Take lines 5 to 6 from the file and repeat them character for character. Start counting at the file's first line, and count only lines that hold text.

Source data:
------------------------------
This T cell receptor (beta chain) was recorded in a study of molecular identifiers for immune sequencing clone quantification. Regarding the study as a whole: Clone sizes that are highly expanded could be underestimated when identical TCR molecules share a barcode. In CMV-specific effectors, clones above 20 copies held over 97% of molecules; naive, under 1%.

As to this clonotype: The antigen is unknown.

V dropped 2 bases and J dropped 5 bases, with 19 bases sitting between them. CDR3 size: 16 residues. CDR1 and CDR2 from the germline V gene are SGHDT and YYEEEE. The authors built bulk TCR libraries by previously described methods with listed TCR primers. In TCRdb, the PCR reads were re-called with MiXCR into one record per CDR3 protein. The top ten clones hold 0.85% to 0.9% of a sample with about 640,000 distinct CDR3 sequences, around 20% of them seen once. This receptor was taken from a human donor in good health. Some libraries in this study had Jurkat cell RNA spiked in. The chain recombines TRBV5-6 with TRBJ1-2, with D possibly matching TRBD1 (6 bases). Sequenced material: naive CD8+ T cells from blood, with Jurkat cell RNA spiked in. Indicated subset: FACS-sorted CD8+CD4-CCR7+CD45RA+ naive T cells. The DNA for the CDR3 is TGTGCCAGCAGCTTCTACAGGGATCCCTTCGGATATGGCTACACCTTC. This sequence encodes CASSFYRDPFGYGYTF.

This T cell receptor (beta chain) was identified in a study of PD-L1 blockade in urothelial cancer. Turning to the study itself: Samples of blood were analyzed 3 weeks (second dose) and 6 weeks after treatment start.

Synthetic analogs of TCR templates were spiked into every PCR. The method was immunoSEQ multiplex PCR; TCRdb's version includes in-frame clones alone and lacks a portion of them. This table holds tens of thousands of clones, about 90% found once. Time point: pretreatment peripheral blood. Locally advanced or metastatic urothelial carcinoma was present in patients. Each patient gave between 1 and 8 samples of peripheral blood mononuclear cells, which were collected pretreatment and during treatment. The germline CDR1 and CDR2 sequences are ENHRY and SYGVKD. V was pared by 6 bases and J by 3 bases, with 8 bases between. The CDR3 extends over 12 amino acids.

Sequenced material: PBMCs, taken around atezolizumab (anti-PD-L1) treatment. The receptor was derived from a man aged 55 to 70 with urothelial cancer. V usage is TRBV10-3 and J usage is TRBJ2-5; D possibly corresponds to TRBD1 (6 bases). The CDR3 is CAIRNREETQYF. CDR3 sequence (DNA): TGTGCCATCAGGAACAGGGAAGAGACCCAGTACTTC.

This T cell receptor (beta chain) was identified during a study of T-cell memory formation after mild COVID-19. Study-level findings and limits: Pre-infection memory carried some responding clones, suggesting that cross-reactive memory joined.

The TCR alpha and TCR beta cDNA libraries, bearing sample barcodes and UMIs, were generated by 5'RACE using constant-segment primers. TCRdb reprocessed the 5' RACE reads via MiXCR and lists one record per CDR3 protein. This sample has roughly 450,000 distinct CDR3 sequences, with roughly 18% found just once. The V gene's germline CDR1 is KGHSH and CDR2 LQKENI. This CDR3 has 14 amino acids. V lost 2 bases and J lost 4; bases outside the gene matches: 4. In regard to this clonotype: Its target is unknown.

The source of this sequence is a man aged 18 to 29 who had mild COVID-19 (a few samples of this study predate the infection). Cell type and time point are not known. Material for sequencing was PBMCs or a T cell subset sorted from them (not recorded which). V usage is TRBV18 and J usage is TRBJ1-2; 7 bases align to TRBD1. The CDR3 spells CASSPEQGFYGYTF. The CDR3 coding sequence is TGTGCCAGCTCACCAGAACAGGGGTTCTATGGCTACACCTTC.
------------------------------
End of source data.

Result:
Synthetic analogs of TCR templates were spiked into every PCR. The method was immunoSEQ multiplex PCR; TCRdb's version includes in-frame clones alone and lacks a portion of them. This table holds tens of thousands of clones, about 90% found once. Time point: pretreatment peripheral blood. Locally advanced or metastatic urothelial carcinoma was present in patients. Each patient gave between 1 and 8 samples of peripheral blood mononuclear cells, which were collected pretreatment and during treatment. The germline CDR1 and CDR2 sequences are ENHRY and SYGVKD. V was pared by 6 bases and J by 3 bases, with 8 bases between. The CDR3 extends over 12 amino acids.

Sequenced material: PBMCs, taken around atezolizumab (anti-PD-L1) treatment. The receptor was derived from a man aged 55 to 70 with urothelial cancer. V usage is TRBV10-3 and J usage is TRBJ2-5; D possibly corresponds to TRBD1 (6 bases). The CDR3 is CAIRNREETQYF. CDR3 sequence (DNA): TGTGCCATCAGGAACAGGGAAGAGACCCAGTACTTC.